Moody sues five Florida hospitals, including one in Sarasota, over opioid cases
Attorney General Ashley Moody’s office claims five public hospital systems and the Miami-Dade school board are jeopardizing settlements with pharmaceutical companies over the opioid epidemic.
Attorney General Ashley Moody’s office filed a lawsuit Wednesday against five public hospital systems and the Miami-Dade County School Board, arguing they are jeopardizing settlements with pharmaceutical-industry companies over the opioid epidemic.
Moody’s office filed the lawsuit in Leon County circuit court against the Sarasota County Public Hospital District, Lee Memorial Health System, the North Broward Hospital District, Halifax Hospital Medical Center, the West Volusia Hospital Authority and the Miami-Dade School Board.
The lawsuit centers on settlements Moody’s office reached with companies that manufacture, distribute or sell opioids — and similar lawsuits that the hospital systems and the school board have filed.
Moody’s office is seeking a ruling from a Leon County circuit judge that it has the power to essentially override “subordinate” claims by the hospital systems and the school board. The lawsuit said the settlements require releasing claims from government agencies that are considered “subdivisions” of the state.
“Defendants — subdivisions that have brought claims that are subordinate to the attorney general’s action — place the attorney general’s settlements in jeopardy and threaten to immediately devalue the relief available to those who have been impacted by the opioid crisis,” the lawsuit said. “Defendants’ claims therefore imperil Florida’s actions, as sovereign, to protect the safety and welfare of Florida citizens.”
The lawsuit said the state has signed six settlements totaling about $2.4 billion. Those settlements are with AmerisourceBergen Corp.; Cardinal Health, Inc.; McKesson Corp.; Johnson & Johnson, Inc.; Endo Pharmaceuticals Inc.; CVS Pharmacy, Inc.; Teva Pharmaceutical Industries, Ltd.; and Allergan-affiliated companies.
Some settlements resulted from multi-state litigation, while others came as a result of a lawsuit that Florida filed in Pasco County. Walgreens has remained the only defendant in the Pasco County case that has not settled.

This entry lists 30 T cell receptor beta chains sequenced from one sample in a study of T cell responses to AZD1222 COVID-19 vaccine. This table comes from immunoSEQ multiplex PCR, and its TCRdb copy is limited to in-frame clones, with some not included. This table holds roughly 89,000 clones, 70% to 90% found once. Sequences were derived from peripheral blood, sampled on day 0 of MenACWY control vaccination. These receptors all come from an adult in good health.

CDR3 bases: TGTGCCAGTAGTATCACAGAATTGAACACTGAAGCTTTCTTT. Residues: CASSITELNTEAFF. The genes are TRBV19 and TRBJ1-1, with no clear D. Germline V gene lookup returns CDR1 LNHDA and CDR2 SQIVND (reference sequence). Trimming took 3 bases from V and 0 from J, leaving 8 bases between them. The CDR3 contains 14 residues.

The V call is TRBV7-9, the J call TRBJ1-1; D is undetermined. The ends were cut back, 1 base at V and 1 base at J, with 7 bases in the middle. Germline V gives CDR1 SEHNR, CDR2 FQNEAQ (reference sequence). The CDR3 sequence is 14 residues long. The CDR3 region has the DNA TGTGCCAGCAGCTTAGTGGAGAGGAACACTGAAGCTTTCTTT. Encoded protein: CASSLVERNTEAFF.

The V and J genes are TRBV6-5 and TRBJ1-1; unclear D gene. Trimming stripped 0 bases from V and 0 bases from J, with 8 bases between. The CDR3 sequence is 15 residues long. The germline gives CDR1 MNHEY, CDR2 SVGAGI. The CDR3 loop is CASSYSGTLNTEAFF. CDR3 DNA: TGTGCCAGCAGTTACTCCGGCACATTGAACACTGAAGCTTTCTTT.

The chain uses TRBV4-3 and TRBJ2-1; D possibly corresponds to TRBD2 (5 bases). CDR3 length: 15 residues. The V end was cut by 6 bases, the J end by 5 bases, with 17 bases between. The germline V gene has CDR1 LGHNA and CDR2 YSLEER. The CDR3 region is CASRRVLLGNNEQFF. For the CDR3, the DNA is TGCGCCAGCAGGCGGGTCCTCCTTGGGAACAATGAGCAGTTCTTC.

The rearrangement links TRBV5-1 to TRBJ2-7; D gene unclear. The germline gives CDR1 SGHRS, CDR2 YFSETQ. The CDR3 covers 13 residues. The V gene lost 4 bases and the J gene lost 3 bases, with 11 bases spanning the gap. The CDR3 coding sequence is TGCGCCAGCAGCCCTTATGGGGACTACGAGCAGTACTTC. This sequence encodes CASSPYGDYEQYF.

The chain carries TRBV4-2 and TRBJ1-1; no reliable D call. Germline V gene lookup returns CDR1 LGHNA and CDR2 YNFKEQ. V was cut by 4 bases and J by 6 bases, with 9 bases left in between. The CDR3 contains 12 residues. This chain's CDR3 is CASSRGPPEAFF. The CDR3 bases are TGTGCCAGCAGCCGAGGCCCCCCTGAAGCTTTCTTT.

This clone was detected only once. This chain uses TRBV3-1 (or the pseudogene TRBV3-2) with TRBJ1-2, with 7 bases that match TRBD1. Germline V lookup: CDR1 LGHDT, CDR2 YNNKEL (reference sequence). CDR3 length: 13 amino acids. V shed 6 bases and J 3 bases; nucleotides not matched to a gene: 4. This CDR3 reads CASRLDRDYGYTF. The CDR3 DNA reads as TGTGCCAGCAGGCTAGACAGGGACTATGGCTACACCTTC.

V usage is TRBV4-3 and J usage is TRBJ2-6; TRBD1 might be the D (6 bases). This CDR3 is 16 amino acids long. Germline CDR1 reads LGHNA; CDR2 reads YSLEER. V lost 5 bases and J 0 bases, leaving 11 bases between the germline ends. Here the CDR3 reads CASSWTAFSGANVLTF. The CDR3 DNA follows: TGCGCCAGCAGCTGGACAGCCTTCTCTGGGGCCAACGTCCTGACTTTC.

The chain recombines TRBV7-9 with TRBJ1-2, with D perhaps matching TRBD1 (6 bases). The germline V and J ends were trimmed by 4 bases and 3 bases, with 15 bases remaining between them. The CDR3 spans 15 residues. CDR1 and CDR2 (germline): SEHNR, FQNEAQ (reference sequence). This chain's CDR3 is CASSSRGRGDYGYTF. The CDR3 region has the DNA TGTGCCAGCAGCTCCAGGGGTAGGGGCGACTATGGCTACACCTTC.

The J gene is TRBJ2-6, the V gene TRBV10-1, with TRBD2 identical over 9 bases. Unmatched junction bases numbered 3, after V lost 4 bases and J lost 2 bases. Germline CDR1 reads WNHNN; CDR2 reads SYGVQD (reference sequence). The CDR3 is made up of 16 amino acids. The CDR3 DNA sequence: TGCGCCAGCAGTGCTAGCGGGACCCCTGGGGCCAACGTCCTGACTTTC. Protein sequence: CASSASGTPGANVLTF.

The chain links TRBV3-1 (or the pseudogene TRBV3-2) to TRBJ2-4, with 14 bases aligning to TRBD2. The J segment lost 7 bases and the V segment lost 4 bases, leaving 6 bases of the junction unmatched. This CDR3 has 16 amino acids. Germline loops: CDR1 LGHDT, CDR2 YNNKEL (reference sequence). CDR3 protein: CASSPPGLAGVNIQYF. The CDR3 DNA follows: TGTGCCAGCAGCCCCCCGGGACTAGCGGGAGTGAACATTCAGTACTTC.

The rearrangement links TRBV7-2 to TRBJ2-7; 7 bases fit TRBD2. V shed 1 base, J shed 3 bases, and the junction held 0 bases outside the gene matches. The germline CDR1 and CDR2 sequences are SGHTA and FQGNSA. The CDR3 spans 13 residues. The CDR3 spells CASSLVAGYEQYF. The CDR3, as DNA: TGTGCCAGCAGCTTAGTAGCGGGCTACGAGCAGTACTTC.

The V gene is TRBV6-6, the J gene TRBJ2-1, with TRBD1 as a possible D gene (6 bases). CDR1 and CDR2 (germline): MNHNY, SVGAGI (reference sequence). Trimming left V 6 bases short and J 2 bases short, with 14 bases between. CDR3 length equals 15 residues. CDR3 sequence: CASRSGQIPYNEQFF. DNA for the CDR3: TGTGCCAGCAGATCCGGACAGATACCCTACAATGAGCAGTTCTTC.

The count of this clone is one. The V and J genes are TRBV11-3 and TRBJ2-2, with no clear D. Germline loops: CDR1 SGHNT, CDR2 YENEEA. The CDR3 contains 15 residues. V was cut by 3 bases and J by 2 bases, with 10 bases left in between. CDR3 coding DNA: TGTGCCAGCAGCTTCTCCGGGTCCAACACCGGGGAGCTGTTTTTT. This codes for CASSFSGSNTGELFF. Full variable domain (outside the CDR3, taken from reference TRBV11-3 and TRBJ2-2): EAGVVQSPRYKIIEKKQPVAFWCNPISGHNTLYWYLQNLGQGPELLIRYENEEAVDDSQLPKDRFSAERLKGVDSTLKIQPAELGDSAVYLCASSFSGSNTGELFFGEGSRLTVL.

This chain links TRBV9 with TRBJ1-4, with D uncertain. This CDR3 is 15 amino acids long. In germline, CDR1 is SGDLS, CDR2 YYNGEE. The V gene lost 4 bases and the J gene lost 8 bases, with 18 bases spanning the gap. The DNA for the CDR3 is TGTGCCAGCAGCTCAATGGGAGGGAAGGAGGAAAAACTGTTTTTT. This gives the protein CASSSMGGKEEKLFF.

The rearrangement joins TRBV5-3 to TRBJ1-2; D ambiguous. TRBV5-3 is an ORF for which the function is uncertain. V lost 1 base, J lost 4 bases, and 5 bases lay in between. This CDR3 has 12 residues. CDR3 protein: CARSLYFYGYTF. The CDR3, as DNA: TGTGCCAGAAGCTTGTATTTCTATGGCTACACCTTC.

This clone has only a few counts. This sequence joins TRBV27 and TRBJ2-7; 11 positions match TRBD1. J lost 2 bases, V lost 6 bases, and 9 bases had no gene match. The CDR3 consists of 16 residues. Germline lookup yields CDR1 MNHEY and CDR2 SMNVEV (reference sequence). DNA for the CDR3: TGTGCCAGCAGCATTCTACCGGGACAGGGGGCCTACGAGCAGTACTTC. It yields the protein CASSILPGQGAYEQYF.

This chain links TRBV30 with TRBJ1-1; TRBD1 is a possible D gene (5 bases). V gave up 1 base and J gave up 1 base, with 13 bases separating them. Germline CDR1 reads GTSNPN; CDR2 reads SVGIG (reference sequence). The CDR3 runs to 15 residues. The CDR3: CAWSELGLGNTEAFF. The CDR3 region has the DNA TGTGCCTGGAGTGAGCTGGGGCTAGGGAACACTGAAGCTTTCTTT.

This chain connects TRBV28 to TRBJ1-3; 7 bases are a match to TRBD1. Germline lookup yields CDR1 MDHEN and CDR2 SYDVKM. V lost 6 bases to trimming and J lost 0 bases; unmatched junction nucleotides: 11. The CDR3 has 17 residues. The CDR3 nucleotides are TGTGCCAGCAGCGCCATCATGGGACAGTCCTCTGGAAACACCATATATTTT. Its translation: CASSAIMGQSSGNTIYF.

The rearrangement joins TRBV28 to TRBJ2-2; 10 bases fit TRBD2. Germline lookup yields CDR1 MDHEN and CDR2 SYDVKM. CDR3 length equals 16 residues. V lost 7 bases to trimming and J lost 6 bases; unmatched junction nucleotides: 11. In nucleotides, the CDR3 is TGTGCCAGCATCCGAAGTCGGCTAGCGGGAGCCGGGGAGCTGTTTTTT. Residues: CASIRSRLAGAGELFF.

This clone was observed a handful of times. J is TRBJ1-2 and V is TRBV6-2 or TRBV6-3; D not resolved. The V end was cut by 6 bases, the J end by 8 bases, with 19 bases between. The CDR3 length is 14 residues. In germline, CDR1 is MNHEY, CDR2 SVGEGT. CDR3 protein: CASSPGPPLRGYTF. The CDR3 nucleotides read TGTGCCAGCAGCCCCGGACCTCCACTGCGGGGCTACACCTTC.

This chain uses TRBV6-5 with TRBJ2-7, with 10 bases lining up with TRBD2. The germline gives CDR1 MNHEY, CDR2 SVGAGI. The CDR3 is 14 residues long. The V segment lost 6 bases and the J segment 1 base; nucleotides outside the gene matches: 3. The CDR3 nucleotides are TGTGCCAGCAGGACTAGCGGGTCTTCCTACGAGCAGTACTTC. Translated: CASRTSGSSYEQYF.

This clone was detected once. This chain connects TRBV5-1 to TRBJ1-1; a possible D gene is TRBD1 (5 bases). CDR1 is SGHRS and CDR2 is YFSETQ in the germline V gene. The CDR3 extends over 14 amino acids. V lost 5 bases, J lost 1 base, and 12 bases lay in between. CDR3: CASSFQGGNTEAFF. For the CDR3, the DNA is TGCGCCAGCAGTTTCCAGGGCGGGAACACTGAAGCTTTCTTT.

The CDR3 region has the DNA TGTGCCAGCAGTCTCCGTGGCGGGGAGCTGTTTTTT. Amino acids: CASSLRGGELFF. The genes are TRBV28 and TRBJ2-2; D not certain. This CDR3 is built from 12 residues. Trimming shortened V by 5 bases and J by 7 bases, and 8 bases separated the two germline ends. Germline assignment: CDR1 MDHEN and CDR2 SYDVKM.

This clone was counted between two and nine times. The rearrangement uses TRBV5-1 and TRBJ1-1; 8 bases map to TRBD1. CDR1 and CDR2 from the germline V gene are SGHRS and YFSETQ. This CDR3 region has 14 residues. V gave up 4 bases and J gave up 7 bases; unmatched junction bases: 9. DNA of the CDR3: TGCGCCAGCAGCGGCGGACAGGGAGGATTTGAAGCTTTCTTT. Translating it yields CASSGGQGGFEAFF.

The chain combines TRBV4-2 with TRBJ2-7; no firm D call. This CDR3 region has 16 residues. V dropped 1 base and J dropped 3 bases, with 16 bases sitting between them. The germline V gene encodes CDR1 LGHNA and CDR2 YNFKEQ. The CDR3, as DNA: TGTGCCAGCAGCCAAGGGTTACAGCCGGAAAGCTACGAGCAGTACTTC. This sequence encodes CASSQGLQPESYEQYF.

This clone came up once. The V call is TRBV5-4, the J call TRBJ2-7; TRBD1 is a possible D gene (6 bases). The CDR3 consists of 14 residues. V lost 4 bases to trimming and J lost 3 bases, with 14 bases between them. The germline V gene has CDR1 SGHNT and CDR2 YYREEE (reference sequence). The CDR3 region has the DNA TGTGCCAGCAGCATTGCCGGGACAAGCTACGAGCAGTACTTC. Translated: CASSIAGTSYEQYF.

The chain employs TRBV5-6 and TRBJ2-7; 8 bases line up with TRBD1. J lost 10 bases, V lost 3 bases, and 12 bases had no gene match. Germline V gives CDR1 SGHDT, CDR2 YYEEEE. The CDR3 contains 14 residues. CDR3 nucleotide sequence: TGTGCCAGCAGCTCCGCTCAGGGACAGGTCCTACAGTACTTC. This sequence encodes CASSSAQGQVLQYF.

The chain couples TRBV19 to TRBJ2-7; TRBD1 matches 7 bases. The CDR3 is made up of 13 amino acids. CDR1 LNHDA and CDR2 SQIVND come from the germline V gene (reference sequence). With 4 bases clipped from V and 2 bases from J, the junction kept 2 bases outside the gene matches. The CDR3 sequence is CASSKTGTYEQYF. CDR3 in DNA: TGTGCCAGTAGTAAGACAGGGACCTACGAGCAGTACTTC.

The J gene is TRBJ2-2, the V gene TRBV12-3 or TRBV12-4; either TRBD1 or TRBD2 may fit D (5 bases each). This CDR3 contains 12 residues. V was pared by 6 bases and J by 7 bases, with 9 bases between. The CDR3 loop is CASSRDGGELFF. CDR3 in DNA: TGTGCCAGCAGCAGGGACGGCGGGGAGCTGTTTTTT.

The Leon County lawsuit said almost all local-government agencies that filed cases over the epidemic have agreed to the settlements. But, for example, it said the Sarasota County Public Health District and the Lee Memorial Health System have sought to block a Pasco County circuit judge’s approval of the Endo Pharmaceuticals settlement.
Endo’s settlement with Moody “purports to release the claims of the intervening hospital districts against Endo even though the districts have had no involvement in the negotiation of the agreement and are not signatories to it,” lawyers for the Sarasota and Lee health systems wrote in a motion last week.
“Although the Endo settlement agreement provides for Endo to pay $65 million to the state in exchange for these releases, it is unclear whether a single cent will be allocated to the intervening hospital districts,” the motion said.
But the lawsuit filed Wednesday said the settlements will provide money for opioid treatment, prevention and recovery services and that money would go to communities throughout the state.
“However, despite these historic settlements and the urgent need to use the settlement funds to abate the opioid crisis, defendants’ copycat, subordinate lawsuits, which replicate the allegations in the attorney general’s complaint and assert substantially identical factual allegations and the same relief already provided by the settlements, remain as an obstacle against robust, statewide relief to abate the opioid crisis,” the lawsuit said.
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